Coal Tattoo

Upper Big Branch indictment: Just the beginning?

If you missed the news yesterday, federal prosecutors have announced the first criminal charges from their broad investigation of the April 2010 disaster at Massey Energy’s Upper Big Branch Mine in Raleigh County, W.Va.

To be perfectly clear, the indictment of Performance Coal Coal Co. security chief Hughie Elbert Stover involves actions taken after the fatal explosion, alleging that Stover lied to federal agents and attempted to destroy documents to obstruct the investigation. Here’s the indictment:

Is this indictment the first of others to come, with more charges perhaps tied directly to safety violations that played a role in the explosion? Here’s what Assistant Attorney General Lanny A. Breuer of the Criminal Division said yesterday:

The explosion at Upper Big Branch was a national tragedy, and this investigation is a priority for the Department of Justice.  The indictment unsealed today shows our deep commitment to getting to the truth about what happened, including holding to account anyone who may impede this critical investigation.

In his NPR story, Howard Berkes pointed out one interesting side point from yesterday’s developments:

Massey Energy issued a statement that did not respond to the inspection deception allegation. But Shane Harvey, the company’s vice president and general counsel, said Massey “takes this matter very seriously and is committed to cooperating with the U.S. attorney’s office.”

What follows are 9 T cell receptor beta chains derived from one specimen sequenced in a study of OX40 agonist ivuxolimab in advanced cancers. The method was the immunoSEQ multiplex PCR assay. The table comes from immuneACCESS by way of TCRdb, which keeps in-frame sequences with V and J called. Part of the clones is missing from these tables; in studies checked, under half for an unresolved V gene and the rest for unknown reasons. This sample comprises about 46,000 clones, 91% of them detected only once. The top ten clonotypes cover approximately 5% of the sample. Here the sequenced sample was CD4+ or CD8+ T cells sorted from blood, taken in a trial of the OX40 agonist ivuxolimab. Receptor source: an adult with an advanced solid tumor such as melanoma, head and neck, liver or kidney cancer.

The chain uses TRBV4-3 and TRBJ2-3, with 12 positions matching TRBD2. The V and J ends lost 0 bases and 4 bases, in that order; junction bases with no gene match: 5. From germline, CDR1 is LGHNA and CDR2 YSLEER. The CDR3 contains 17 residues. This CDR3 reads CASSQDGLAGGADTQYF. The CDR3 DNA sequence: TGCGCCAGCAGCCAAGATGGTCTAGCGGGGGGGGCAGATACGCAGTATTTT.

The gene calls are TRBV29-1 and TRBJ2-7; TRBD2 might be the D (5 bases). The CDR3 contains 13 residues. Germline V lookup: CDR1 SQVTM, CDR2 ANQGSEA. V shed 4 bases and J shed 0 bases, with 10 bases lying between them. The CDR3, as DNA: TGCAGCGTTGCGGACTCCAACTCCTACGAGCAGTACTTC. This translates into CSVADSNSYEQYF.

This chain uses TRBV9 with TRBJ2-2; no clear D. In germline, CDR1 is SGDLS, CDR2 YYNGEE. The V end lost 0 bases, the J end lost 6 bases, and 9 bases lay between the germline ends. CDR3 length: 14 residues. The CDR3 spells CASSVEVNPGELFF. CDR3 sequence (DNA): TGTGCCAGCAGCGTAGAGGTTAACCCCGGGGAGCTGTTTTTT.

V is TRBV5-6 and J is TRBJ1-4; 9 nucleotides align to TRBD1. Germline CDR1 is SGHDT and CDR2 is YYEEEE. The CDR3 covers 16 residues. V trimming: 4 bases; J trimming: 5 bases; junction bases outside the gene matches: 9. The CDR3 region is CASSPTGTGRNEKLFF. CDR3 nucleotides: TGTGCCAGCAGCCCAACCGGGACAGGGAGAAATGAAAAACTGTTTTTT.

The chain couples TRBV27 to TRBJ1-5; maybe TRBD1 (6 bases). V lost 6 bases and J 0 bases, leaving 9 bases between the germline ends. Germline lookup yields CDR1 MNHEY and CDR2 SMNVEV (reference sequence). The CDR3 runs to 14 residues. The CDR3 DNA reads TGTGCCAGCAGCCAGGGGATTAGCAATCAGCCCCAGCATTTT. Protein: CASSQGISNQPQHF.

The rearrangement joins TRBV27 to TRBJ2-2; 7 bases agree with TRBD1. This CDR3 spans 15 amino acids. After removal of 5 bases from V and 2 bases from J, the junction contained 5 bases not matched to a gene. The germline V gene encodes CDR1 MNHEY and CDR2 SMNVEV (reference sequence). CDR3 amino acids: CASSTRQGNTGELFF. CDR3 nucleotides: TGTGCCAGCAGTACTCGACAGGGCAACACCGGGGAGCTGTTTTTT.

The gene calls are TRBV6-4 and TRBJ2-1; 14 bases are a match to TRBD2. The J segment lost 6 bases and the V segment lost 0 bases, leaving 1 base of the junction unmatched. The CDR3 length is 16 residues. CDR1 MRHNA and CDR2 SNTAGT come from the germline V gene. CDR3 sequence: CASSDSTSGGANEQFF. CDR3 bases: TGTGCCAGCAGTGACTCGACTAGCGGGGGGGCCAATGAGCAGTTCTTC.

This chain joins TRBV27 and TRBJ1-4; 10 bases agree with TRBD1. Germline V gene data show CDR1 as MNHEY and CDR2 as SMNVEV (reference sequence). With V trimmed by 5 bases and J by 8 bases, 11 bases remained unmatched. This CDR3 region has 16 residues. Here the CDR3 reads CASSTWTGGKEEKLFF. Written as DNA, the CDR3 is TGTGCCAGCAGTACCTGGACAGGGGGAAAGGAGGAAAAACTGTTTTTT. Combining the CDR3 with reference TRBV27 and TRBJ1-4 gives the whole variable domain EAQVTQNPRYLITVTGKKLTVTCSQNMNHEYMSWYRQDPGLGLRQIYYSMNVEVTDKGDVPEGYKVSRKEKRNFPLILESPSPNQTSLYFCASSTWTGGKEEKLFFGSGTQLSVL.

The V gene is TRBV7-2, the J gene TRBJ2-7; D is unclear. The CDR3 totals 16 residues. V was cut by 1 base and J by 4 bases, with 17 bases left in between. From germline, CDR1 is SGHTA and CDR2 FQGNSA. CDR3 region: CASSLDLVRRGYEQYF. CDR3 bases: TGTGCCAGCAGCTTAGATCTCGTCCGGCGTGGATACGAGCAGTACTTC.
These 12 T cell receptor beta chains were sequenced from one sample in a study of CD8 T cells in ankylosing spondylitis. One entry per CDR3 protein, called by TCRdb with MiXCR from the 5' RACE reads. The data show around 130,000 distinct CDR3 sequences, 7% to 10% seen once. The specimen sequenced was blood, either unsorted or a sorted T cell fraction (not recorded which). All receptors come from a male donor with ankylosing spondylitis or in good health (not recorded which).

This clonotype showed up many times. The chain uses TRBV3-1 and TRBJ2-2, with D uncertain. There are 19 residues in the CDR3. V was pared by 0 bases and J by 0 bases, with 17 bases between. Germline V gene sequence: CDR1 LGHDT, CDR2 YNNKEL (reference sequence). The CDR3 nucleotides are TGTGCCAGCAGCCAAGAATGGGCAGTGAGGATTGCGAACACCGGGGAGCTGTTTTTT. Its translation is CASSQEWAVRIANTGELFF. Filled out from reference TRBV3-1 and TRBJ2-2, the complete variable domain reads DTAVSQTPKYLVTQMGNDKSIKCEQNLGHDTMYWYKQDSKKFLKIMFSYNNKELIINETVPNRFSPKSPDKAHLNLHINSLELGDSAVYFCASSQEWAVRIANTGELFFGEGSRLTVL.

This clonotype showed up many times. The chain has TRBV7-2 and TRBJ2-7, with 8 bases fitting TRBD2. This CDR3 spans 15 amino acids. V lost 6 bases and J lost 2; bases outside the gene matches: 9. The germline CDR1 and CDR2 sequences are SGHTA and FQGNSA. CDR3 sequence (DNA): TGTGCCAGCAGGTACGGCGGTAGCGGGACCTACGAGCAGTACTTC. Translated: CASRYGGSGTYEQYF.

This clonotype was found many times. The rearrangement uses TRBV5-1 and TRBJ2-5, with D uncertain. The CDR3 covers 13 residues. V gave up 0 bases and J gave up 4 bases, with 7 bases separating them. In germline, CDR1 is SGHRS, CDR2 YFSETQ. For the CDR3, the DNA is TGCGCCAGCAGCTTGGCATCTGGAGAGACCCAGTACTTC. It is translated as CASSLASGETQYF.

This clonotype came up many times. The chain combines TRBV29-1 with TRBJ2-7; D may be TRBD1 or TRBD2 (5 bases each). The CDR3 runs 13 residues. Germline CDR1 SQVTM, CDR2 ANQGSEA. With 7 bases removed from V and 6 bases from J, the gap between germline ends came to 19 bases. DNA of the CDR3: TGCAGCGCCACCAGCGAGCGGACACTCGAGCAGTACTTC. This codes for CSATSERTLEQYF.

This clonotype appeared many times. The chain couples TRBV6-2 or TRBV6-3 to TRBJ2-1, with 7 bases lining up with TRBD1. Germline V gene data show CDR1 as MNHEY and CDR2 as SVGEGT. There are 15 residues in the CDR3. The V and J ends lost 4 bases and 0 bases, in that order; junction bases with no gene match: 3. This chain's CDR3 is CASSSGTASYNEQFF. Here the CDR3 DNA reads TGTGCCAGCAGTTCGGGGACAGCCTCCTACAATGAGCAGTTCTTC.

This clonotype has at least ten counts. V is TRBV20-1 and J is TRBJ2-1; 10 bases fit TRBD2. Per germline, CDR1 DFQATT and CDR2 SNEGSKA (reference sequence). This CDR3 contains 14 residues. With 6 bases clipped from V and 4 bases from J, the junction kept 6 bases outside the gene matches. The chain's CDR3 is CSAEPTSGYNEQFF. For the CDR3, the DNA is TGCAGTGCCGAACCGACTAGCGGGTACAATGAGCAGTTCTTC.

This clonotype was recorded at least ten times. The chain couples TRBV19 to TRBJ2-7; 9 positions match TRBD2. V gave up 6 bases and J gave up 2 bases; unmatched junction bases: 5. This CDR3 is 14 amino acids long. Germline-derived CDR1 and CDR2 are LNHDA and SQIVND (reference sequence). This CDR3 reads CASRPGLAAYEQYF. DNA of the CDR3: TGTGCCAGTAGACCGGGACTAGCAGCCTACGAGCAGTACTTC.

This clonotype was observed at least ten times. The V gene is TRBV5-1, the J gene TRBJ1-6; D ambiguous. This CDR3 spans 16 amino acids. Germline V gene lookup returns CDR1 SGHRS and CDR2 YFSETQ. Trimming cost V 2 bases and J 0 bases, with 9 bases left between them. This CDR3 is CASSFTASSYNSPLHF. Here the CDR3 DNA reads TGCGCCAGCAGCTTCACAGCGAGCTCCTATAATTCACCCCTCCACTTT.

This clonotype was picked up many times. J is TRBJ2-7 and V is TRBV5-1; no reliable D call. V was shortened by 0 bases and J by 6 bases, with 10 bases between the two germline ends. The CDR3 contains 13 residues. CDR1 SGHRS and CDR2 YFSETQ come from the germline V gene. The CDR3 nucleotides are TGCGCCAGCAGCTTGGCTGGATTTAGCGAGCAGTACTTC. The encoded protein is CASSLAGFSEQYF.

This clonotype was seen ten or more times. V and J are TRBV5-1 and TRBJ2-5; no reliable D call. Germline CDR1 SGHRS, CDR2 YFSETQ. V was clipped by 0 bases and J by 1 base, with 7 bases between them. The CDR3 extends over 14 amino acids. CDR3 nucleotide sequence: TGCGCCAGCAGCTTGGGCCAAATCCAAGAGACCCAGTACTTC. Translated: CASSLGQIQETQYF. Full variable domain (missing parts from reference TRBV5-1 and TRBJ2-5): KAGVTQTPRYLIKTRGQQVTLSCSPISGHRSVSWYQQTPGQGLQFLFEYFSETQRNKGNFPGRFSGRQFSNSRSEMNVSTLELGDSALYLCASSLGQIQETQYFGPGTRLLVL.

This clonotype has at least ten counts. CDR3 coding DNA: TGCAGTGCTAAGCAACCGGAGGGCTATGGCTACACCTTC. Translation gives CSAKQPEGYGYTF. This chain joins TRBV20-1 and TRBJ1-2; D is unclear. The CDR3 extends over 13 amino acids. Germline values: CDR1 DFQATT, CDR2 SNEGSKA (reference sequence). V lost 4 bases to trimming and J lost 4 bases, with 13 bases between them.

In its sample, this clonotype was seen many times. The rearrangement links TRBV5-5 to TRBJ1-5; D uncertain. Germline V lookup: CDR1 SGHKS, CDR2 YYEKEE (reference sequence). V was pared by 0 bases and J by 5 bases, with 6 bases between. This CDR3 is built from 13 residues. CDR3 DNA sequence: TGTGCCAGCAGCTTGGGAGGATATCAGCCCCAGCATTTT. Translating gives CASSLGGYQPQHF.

Harvey claimed that Massey “notified the U.S. attorney’s office within hours of learning that documents had been disposed of and took immediate steps to recover documents and turn them over to the U.S. attorney’s office.”

Melvin Smith, a spokesman for Goodwin, declined to comment on Harvey’s claim. But Smith did refer to this statement in the indictment: “These documents were later recovered after the federal government inquired about their existence in the course of its investigation …”

The indictment says the documents were recovered.

The question, of course, is whether — as Massey’s statement suggests — the company kind of “self-reported” the missing documents.  I asked U.S. Attorney Booth Goodwin if Massey’s statement was correct, and he said:

I’ll let them make their own characterizations about that.

I also asked Massey specifically how the company learned about the missing documents and if the company actually learned about the incident from federal investigators … I haven’t gotten an answer.